Three New Biomedical Institutes
The establishment of three new biomedical institutes was recently announced. They are the Penn Cardiovascular Institute; the Institute for Diabetes, Obesity, and Metabolism; and the Institute for Translational Medicine and Therapeutics.
The Institutes are aimed at integrating research, clinical, and educational missions in a new model of care that cuts across traditional academic disciplinary and departmental lines. They will each emphasize cooperation, partner-ship, and combination of efforts and will draw upon scientists and physicians—and in some cases, professors from such fields as psychology and sociology—from across the University. The institutes developed directly from the Strategic Plan for Penn Medicine, which highlights the need for cross-collaboration among departments and schools, enhanced teamwork, and the extension of professional relationships—all with the purpose of improving the public’s health.
All three Institutes will be housed in the Clinical Research Building, further encouraging the exchange of ideas, sharing of personnel and resources, and coordination of related functions, both within and across the three institutes.
“It is noteworthy that in an era of escalating specialization, these institutes will maximize the united efforts and resources of a diverse group of superb clinicians and scientists to forge strong, coordinated, and integrated approaches to disease-prevention, management, and eradication,” said Dr. Arthur H. Rubenstein, EVP of UPHS and Dean of the School of Medicine. “Penn Medicine already enjoys an exceptional measure of public trust and esteem. With the formation of these institutes, we are consciously fostering a new chapter in pioneering patient care, research, and education.”
Penn Cardiovascular Institute
Dr. Michael S. Parmacek, the Herbert C. Rorer Professor of Medicine and Chief of the Division of Cardiovascular Medicine, will direct the Penn Cardiovascular Institute.
The mission of this Institute is to promote patient-oriented cardiovascular research across schools, departments, and centers at Penn. Despite remarkable advances in cardiovascular science and medicine over the past 50 years, cardiovascular disease remains the number one killer of patients in the United States. Approximately 60.8 million Americans have one or more forms of cardiovascular disease. Heart failure is the most common diagnosis of hospitalized patients in the United States. In light of these statistics, the Institute will support multi-disciplinary initiatives in the areas of heart failure and transplantation/myocyte biology, atherosclerosis/acute coronary syndromes, cardiac electrophysiology/channel biology, congenital heart disease/cardiovascular development, diabetic/metabolic cardiovascular disease, and molecular diagnostics and imaging. It will also initiate a state-of-the-art Outpatient Cardiovascular Center in the new Center for Advanced Medicine in 2008.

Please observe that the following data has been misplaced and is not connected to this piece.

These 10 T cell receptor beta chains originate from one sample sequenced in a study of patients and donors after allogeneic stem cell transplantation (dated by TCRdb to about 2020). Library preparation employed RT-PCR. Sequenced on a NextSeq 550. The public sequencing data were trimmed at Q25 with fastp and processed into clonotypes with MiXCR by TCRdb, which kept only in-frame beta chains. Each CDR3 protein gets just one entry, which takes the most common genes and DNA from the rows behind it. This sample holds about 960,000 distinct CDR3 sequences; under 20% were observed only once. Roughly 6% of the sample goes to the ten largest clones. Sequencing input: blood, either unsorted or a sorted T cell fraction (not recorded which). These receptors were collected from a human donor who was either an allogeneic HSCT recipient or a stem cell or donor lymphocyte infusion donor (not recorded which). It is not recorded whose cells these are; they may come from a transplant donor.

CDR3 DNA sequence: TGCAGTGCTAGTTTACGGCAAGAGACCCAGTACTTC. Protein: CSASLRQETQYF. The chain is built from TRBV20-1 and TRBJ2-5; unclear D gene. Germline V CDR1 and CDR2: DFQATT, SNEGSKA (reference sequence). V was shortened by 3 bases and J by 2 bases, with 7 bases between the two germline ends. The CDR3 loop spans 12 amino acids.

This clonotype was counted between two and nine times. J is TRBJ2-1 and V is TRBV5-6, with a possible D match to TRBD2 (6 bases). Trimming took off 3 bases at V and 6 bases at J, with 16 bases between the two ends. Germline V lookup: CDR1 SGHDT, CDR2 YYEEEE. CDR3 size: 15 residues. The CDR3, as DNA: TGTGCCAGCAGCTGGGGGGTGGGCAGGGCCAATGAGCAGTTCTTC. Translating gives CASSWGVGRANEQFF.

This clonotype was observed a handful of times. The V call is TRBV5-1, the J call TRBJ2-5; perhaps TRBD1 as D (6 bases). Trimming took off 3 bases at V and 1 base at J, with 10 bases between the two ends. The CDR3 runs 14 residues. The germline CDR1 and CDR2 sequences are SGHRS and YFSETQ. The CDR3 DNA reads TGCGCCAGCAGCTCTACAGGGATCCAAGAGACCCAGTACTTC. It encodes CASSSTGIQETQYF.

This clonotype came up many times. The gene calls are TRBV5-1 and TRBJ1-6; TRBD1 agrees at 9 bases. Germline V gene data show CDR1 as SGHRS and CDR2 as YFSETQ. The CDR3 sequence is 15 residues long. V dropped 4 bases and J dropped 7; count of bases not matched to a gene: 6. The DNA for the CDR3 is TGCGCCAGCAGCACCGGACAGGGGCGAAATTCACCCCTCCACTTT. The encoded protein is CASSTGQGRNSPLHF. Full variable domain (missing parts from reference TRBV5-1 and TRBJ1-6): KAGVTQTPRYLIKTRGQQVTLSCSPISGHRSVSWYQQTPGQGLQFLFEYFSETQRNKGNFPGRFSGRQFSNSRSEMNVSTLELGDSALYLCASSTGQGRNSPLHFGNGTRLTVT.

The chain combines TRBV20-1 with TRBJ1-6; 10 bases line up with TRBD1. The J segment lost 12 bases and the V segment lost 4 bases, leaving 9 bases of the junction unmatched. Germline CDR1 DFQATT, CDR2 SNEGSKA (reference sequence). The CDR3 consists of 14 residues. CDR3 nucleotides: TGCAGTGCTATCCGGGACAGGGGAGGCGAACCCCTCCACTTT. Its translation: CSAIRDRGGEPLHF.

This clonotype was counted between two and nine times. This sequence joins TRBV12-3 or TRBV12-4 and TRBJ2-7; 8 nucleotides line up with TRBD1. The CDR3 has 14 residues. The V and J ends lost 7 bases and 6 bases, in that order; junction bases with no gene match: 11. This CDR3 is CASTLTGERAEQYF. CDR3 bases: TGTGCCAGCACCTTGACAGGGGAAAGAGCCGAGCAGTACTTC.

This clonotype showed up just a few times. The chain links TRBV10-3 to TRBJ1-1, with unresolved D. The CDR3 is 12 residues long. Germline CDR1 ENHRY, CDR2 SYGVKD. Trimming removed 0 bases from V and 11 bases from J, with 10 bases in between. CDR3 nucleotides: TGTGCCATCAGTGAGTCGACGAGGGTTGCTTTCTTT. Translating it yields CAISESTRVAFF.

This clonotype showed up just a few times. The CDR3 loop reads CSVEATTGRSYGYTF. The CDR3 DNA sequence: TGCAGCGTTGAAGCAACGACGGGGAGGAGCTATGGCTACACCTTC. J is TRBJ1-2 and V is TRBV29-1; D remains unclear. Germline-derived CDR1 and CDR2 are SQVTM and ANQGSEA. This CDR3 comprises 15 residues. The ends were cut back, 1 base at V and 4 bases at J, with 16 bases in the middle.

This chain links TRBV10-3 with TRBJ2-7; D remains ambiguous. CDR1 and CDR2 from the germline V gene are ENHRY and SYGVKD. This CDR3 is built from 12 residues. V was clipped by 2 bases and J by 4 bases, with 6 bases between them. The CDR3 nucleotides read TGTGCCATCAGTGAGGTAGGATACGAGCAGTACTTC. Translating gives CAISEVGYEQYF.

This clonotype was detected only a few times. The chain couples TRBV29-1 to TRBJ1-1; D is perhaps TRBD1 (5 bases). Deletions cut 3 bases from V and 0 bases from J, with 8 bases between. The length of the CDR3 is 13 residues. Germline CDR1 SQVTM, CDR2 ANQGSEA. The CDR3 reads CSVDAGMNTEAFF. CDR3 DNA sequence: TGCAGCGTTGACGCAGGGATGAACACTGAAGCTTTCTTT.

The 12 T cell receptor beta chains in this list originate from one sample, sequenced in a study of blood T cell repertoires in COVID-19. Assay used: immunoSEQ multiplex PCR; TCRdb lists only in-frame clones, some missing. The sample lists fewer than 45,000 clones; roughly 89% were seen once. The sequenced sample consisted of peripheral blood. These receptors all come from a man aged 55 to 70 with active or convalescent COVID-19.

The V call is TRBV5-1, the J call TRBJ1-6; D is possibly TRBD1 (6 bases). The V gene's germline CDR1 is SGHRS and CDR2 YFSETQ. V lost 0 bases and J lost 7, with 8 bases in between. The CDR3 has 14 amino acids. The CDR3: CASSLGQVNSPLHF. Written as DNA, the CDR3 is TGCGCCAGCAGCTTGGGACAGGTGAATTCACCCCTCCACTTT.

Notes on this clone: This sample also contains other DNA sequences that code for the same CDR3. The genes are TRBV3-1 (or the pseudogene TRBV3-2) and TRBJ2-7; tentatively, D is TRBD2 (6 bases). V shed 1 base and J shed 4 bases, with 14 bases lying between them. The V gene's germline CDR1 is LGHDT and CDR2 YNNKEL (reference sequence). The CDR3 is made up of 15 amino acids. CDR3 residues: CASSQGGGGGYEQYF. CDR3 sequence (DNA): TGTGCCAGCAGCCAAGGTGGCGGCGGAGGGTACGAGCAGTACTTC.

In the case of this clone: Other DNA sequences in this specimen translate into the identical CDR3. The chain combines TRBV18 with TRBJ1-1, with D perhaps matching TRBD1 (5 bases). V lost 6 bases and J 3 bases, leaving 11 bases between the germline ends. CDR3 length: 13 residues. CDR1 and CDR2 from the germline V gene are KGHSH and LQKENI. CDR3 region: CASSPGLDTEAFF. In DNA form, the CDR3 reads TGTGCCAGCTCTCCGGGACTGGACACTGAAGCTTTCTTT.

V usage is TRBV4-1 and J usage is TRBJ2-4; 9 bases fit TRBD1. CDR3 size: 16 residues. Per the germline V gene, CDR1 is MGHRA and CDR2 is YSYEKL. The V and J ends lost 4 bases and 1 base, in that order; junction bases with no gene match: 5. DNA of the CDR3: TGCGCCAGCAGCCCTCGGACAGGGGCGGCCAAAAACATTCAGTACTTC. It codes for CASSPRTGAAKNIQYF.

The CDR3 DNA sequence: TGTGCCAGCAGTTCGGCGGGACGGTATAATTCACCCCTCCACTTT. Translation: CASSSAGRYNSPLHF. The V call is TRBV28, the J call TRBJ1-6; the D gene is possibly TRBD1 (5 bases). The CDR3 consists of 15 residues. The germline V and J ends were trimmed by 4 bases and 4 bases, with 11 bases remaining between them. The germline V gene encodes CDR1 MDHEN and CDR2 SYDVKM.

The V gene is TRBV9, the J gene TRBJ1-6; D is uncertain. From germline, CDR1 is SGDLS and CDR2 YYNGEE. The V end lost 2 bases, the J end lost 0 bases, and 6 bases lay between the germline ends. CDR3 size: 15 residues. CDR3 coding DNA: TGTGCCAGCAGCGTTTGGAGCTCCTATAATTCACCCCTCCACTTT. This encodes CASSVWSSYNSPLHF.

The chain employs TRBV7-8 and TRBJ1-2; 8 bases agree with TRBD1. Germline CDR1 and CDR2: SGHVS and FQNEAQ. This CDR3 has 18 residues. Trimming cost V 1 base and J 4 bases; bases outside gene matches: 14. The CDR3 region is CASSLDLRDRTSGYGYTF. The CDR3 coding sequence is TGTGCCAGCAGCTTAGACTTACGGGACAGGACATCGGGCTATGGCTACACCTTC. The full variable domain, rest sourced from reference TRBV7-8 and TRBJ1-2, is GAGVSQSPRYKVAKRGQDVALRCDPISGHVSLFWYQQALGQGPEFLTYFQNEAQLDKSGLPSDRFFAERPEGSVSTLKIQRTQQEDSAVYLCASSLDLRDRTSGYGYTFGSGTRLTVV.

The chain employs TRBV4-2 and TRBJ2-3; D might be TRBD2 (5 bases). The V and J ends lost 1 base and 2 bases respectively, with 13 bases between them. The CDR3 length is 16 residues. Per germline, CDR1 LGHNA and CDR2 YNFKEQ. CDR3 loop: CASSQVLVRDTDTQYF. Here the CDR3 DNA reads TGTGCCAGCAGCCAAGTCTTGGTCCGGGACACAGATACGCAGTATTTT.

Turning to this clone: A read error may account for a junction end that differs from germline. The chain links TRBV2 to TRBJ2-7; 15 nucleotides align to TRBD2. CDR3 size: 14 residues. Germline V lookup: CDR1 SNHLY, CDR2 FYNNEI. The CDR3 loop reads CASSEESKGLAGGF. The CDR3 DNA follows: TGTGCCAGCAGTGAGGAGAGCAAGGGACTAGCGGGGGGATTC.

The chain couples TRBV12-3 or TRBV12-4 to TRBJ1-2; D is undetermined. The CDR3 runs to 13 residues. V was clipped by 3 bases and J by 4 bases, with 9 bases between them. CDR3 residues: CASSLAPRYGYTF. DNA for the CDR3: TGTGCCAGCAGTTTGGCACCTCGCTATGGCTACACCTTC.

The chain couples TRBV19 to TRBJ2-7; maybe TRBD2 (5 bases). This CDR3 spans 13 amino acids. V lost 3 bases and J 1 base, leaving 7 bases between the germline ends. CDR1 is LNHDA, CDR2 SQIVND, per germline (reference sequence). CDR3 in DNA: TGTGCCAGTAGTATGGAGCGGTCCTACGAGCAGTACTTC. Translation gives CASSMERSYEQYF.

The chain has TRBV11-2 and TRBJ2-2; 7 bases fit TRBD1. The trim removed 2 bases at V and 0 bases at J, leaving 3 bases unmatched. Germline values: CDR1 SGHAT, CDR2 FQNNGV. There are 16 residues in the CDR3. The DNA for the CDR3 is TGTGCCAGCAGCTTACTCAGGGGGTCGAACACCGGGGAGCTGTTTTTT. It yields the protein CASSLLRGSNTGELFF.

Diabetes, Obesity, and Metabolism
The Institute for Diabetes, Obesity, and Metabolism will be headed by Dr. Mitchell A. Lazar, Sylvan Eisman Professor of Medicine and Genetics, and Chief of the Division of Endocrinology, Diabetes and Metabolism.
The aim of this Institute is to understand the genetic, biochemical, molecular, environmental, and behavioral origins of diabetes, obesity, and other metabolic diseases and reduce their incidence and severity. The Institute will be inaugurated at a time of ever-increasing prevalence of diabetes and obesity. Approximately 18 million people in the United States (6.2 percent of the population) have diabetes. Most of the increase in diabetes is related to an increase in obesity, defined as being more than 30 percent above ideal body-weight. Nationally, 58 million people are obese. The Institute will provide technical and administrative support and resources for clinical research and care on behalf of patients with these afflictions—from epidemiological studies to behavioral manipulations to trials of promising new medications and therapies.
Translational Medicine and Therapeutics
Dr. Garret A. FitzGerald, Robinette Professor of Cardiovascular Medicine and Elmer Bobst Professor of Pharmacology, will administer the Institute for Translational Medicine and Therapeutics.
The mission of this Institute will be to increase the quantity and quality of translational research at Penn: the application of ideas, insights, and discoveries generated through basic scientific inquiry to the treatment or prevention of human disease. In support of this undertaking, the Institute will train current professionals and students, as well as recruit faculty with translational-research proficiency. Examples of work which will be pursued at the Institute include the integration of genomic, proteomic and lipidomic approaches to discover novel anti-inflammatory drugs; the development of innovative immunotherapeutics for cancer; original approaches to targeting drug delivery to specific sites of disease; gene therapeutics of hemophilia; cellular therapies for Alzheimer’s disease and the development of the new field of pharmacoepidemiology. The Institute will also prepare, certify, and expand the number of trial coordinators, such as nurses and other health professionals, who carry out important aspects of translational research under the aegis of physician-scientists.
In addition to helping take new insights and discoveries from the lab bench to the patients’ bedside, and ultimately to the community at-large, the outcomes and methodological approaches generated at the institutes will be integrated into the educational program of the School of Medicine.
Almanac, Vol. 51, No. 18, January 25, 2005
January 25, 2005
Volume 51 Number 18